EBA clarification: The EBA points out that according to Article 30 (3) RTS on SCA & CSC, the ASPSPs should disclose all documentation including technical specifications of the dedicated interface no later than 14 March 2019. This will lead to transparency in the market regarding the functionalities of the APIs. 

In EBA’s point of view, the API initiatives may also be interested in conducting a survey though the ASPSPs implementing their software and tools in order to analyse and publish the functionalities supported by these ASPSPs.

Issue 3: List of qualified trust service providers (QTSPs) issuing PSD2 eIDAS certificates

Issue summary: Some participants expressed concerns that PSPs are not able to identify which QTSPs issue PSD2 eIDAS certificates on the QTSP list, which is published on the webpage of the European Commission. They suggest an amendment of the QTSP list and its publication in a machine-readable format.

EBA clarification: The EBA has already provided the list of the QTSPs in a machine-readable format. The list contains detailed information for each QTSP, which is authorised by the national supervisory body. However, it does not identify if the QTSP provides PSD2 eIDAS certificates. Taking into account the fact that the deadline for starting the testing the API interfaces is 14 March 2019, the EBA approached the listed QTSPs and asked them if they issue or intend to issue eIDAS certificates under PSD2. Based on the responses, the EBA has created a list of QTSPs issuing eIDAS certificates and test certificates.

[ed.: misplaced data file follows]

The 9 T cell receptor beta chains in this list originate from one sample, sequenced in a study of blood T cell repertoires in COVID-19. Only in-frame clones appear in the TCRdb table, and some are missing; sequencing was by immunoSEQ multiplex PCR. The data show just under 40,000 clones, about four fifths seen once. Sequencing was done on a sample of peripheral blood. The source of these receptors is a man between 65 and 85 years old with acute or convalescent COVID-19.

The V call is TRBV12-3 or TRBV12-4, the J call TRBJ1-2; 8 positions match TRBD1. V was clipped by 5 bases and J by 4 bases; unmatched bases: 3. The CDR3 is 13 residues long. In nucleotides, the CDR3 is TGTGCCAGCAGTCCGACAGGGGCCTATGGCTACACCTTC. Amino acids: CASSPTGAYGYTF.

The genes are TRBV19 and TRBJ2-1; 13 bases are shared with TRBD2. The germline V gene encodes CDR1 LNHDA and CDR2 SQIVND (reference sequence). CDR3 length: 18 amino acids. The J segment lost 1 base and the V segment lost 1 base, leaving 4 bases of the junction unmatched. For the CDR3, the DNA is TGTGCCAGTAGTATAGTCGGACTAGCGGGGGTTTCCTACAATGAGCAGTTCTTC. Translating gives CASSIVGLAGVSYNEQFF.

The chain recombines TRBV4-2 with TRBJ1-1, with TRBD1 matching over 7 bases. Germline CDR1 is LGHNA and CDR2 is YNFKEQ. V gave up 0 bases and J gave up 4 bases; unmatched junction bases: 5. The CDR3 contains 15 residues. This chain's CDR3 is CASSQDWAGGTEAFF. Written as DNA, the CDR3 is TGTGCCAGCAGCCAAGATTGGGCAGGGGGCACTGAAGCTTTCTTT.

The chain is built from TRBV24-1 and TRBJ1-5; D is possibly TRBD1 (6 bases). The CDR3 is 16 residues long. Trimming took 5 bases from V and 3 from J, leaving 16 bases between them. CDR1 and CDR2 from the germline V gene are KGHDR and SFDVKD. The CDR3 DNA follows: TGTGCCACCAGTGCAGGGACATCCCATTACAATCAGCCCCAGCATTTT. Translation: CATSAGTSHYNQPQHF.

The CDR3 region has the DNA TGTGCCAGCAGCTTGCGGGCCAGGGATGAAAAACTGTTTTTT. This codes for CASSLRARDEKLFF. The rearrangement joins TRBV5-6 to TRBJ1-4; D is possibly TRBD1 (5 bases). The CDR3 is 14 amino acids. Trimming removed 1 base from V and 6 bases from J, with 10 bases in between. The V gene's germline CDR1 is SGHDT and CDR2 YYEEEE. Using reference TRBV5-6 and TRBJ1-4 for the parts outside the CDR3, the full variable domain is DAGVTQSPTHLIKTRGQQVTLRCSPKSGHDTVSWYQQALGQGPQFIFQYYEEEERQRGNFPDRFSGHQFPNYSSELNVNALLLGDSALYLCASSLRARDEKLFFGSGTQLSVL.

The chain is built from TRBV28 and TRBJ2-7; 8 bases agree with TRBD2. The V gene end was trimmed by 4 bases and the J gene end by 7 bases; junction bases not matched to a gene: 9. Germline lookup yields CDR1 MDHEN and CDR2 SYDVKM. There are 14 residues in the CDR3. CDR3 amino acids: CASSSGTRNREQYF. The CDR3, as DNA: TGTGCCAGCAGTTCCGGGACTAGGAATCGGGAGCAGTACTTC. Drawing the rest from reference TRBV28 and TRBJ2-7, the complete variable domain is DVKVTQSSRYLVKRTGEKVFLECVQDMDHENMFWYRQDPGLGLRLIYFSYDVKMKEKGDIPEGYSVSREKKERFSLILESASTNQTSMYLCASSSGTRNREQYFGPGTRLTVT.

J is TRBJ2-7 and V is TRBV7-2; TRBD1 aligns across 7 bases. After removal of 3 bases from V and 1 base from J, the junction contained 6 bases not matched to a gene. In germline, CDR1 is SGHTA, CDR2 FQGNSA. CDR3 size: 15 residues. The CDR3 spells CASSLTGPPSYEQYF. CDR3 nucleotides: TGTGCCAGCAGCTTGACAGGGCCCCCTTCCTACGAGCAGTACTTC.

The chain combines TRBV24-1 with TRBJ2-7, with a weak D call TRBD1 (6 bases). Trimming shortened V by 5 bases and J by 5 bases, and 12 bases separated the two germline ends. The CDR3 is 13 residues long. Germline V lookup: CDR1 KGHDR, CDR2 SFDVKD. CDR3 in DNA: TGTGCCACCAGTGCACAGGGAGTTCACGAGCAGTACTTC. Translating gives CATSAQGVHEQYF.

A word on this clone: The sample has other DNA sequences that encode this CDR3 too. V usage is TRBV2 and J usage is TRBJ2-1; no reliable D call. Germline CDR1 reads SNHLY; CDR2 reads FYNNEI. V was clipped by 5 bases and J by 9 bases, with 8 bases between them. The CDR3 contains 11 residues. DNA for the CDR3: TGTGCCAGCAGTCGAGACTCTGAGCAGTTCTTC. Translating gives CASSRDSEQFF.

Around 10 QTSPs intend to provide certificates in another Member State different from their home country. The EBA stresses, however, that the list is not exhaustive and several other QTSPs are planning to provide eIDAS certificates as well as test certificates in the near future.

EBA Register of payment and electronic money institutions under PSD2

On 18 March 2019, the EBA launched a central electronic register of payment and electronic money institutions under PSD2. The register aims to increase the transparency and the level of consumer protection in the European Economic Area (EEA). It provides free accessible information for the following market participants in the Union:

  • Payment institutions acc. to Article 4 (4) PSD2;
  • Exempted payment institutions acc. to Article 32 PSD2;
  • Account information service providers acc. to Article 33 PSD2;
  • Electronic money institutions acc. to Article 2 (1) EMD2;
  • Exempted electronic money institutions acc. to Article 9 EMD2;
  • Agents acc. to Article 4 (38) PSD2;
  • EEA branches acc. to Article 4 (3);
  • Institutions entitled under national law to provide payment services acc. to Article 2 (5);
  • Service providers excluded from the scope of PSD2 under points (i) and (ii) of point (k) and point (l) PSD2.

The legal basis for the creation of the central register is Article 15 (1) PSD2. The provisions of the RTS and ITS on the EBA Register under PSD2 have been considered during the establishment phase. 

The information contained in the register is provided by the national competent authorities and is identical to the content of the national registers. The national competent authorities are responsible for its accuracy and actuality. At least a daily update is required.

The register is free of charge and the information may be downloaded in a machine-readable format.

How we can help

PwC team brings extensive legal, regulatory and compliance experience in financial services to help clients negotiate the risks and capitalise on the opportunities created by the new rules. 

Our service offering is available here.

Ihre Ansprechpartner

Philipp Rosenauer

Partner Legal, Zurich, PwC Switzerland

+41 58 792 18 56


Gabriela Tsekova

Senior Manager, FS Regulations, PwC Switzerland

+41 58 792 29 93


Contact us

Stefan Haag

Stefan Haag

Director, Corporate Reporting Services, PwC Switzerland

Tel: +41 58 792 71 29

Bruno Gmür

Bruno Gmür

Technical Partner Financial Services Banking, PwC Switzerland

Tel: +41 58 792 7317